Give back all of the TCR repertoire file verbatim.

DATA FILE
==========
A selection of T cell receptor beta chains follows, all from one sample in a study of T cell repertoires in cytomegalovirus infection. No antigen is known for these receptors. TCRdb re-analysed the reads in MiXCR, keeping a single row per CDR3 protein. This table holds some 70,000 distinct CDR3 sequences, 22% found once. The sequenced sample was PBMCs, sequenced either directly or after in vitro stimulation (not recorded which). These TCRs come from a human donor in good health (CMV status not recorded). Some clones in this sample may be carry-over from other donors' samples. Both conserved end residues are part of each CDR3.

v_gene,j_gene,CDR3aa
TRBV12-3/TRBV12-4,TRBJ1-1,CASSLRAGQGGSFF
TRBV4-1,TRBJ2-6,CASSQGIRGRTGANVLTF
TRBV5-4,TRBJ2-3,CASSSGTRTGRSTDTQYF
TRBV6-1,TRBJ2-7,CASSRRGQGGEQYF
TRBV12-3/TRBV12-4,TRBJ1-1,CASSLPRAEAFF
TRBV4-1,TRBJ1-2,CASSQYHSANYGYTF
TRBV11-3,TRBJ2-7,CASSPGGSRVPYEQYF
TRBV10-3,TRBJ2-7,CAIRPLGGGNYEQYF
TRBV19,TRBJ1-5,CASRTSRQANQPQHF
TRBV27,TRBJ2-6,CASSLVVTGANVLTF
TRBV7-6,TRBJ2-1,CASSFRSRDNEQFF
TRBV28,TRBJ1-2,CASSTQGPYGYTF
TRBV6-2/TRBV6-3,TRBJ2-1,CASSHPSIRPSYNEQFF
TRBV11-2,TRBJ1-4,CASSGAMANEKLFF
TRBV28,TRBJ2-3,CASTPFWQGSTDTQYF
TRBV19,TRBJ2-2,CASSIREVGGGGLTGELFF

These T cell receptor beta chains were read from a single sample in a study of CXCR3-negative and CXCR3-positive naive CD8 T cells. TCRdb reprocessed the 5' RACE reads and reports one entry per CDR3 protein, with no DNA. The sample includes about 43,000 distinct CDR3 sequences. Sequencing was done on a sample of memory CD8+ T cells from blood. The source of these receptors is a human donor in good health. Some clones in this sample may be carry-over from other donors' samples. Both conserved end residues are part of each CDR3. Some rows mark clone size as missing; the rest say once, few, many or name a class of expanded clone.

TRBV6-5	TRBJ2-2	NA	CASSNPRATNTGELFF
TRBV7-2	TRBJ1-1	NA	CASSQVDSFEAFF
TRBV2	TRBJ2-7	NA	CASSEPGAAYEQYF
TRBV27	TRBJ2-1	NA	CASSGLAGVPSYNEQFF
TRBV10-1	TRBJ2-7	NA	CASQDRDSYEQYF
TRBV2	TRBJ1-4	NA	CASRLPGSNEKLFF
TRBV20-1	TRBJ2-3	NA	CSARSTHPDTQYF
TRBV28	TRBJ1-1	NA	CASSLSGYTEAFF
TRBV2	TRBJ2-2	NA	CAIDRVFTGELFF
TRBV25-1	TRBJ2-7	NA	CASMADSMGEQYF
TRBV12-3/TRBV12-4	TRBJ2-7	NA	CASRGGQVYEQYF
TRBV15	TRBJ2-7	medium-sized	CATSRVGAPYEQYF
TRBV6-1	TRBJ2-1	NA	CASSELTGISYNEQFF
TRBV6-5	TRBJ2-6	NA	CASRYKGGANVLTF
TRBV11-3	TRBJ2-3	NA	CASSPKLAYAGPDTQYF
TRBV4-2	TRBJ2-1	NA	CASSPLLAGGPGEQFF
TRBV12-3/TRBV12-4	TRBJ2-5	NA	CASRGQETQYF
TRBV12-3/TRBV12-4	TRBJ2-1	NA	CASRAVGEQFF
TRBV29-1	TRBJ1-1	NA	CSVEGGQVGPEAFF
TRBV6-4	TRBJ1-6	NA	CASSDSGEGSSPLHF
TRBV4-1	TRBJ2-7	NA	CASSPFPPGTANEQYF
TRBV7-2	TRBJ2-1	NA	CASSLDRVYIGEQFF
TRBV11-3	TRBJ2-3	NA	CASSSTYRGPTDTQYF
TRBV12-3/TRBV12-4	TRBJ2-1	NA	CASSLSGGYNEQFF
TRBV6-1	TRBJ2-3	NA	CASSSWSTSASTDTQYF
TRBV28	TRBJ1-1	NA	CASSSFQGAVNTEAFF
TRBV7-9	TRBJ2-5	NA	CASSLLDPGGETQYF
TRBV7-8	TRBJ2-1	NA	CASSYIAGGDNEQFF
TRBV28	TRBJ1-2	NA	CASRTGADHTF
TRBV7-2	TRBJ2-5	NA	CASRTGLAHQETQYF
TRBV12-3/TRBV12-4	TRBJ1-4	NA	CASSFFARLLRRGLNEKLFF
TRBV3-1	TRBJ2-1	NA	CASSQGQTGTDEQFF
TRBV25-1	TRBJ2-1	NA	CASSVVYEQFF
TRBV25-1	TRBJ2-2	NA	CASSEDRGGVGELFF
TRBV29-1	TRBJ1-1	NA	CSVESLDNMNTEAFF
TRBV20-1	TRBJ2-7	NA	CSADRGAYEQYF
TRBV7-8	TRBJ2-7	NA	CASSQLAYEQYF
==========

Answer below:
A selection of T cell receptor beta chains follows, all from one sample in a study of T cell repertoires in cytomegalovirus infection. No antigen is known for these receptors. TCRdb re-analysed the reads in MiXCR, keeping a single row per CDR3 protein. This table holds some 70,000 distinct CDR3 sequences, 22% found once. The sequenced sample was PBMCs, sequenced either directly or after in vitro stimulation (not recorded which). These TCRs come from a human donor in good health (CMV status not recorded). Some clones in this sample may be carry-over from other donors' samples. Both conserved end residues are part of each CDR3.

v_gene,j_gene,CDR3aa
TRBV12-3/TRBV12-4,TRBJ1-1,CASSLRAGQGGSFF
TRBV4-1,TRBJ2-6,CASSQGIRGRTGANVLTF
TRBV5-4,TRBJ2-3,CASSSGTRTGRSTDTQYF
TRBV6-1,TRBJ2-7,CASSRRGQGGEQYF
TRBV12-3/TRBV12-4,TRBJ1-1,CASSLPRAEAFF
TRBV4-1,TRBJ1-2,CASSQYHSANYGYTF
TRBV11-3,TRBJ2-7,CASSPGGSRVPYEQYF
TRBV10-3,TRBJ2-7,CAIRPLGGGNYEQYF
TRBV19,TRBJ1-5,CASRTSRQANQPQHF
TRBV27,TRBJ2-6,CASSLVVTGANVLTF
TRBV7-6,TRBJ2-1,CASSFRSRDNEQFF
TRBV28,TRBJ1-2,CASSTQGPYGYTF
TRBV6-2/TRBV6-3,TRBJ2-1,CASSHPSIRPSYNEQFF
TRBV11-2,TRBJ1-4,CASSGAMANEKLFF
TRBV28,TRBJ2-3,CASTPFWQGSTDTQYF
TRBV19,TRBJ2-2,CASSIREVGGGGLTGELFF

These T cell receptor beta chains were read from a single sample in a study of CXCR3-negative and CXCR3-positive naive CD8 T cells. TCRdb reprocessed the 5' RACE reads and reports one entry per CDR3 protein, with no DNA. The sample includes about 43,000 distinct CDR3 sequences. Sequencing was done on a sample of memory CD8+ T cells from blood. The source of these receptors is a human donor in good health. Some clones in this sample may be carry-over from other donors' samples. Both conserved end residues are part of each CDR3. Some rows mark clone size as missing; the rest say once, few, many or name a class of expanded clone.

TRBV6-5	TRBJ2-2	NA	CASSNPRATNTGELFF
TRBV7-2	TRBJ1-1	NA	CASSQVDSFEAFF
TRBV2	TRBJ2-7	NA	CASSEPGAAYEQYF
TRBV27	TRBJ2-1	NA	CASSGLAGVPSYNEQFF
TRBV10-1	TRBJ2-7	NA	CASQDRDSYEQYF
TRBV2	TRBJ1-4	NA	CASRLPGSNEKLFF
TRBV20-1	TRBJ2-3	NA	CSARSTHPDTQYF
TRBV28	TRBJ1-1	NA	CASSLSGYTEAFF
TRBV2	TRBJ2-2	NA	CAIDRVFTGELFF
TRBV25-1	TRBJ2-7	NA	CASMADSMGEQYF
TRBV12-3/TRBV12-4	TRBJ2-7	NA	CASRGGQVYEQYF
TRBV15	TRBJ2-7	medium-sized	CATSRVGAPYEQYF
TRBV6-1	TRBJ2-1	NA	CASSELTGISYNEQFF
TRBV6-5	TRBJ2-6	NA	CASRYKGGANVLTF
TRBV11-3	TRBJ2-3	NA	CASSPKLAYAGPDTQYF
TRBV4-2	TRBJ2-1	NA	CASSPLLAGGPGEQFF
TRBV12-3/TRBV12-4	TRBJ2-5	NA	CASRGQETQYF
TRBV12-3/TRBV12-4	TRBJ2-1	NA	CASRAVGEQFF
TRBV29-1	TRBJ1-1	NA	CSVEGGQVGPEAFF
TRBV6-4	TRBJ1-6	NA	CASSDSGEGSSPLHF
TRBV4-1	TRBJ2-7	NA	CASSPFPPGTANEQYF
TRBV7-2	TRBJ2-1	NA	CASSLDRVYIGEQFF
TRBV11-3	TRBJ2-3	NA	CASSSTYRGPTDTQYF
TRBV12-3/TRBV12-4	TRBJ2-1	NA	CASSLSGGYNEQFF
TRBV6-1	TRBJ2-3	NA	CASSSWSTSASTDTQYF
TRBV28	TRBJ1-1	NA	CASSSFQGAVNTEAFF
TRBV7-9	TRBJ2-5	NA	CASSLLDPGGETQYF
TRBV7-8	TRBJ2-1	NA	CASSYIAGGDNEQFF
TRBV28	TRBJ1-2	NA	CASRTGADHTF
TRBV7-2	TRBJ2-5	NA	CASRTGLAHQETQYF
TRBV12-3/TRBV12-4	TRBJ1-4	NA	CASSFFARLLRRGLNEKLFF
TRBV3-1	TRBJ2-1	NA	CASSQGQTGTDEQFF
TRBV25-1	TRBJ2-1	NA	CASSVVYEQFF
TRBV25-1	TRBJ2-2	NA	CASSEDRGGVGELFF
TRBV29-1	TRBJ1-1	NA	CSVESLDNMNTEAFF
TRBV20-1	TRBJ2-7	NA	CSADRGAYEQYF
TRBV7-8	TRBJ2-7	NA	CASSQLAYEQYF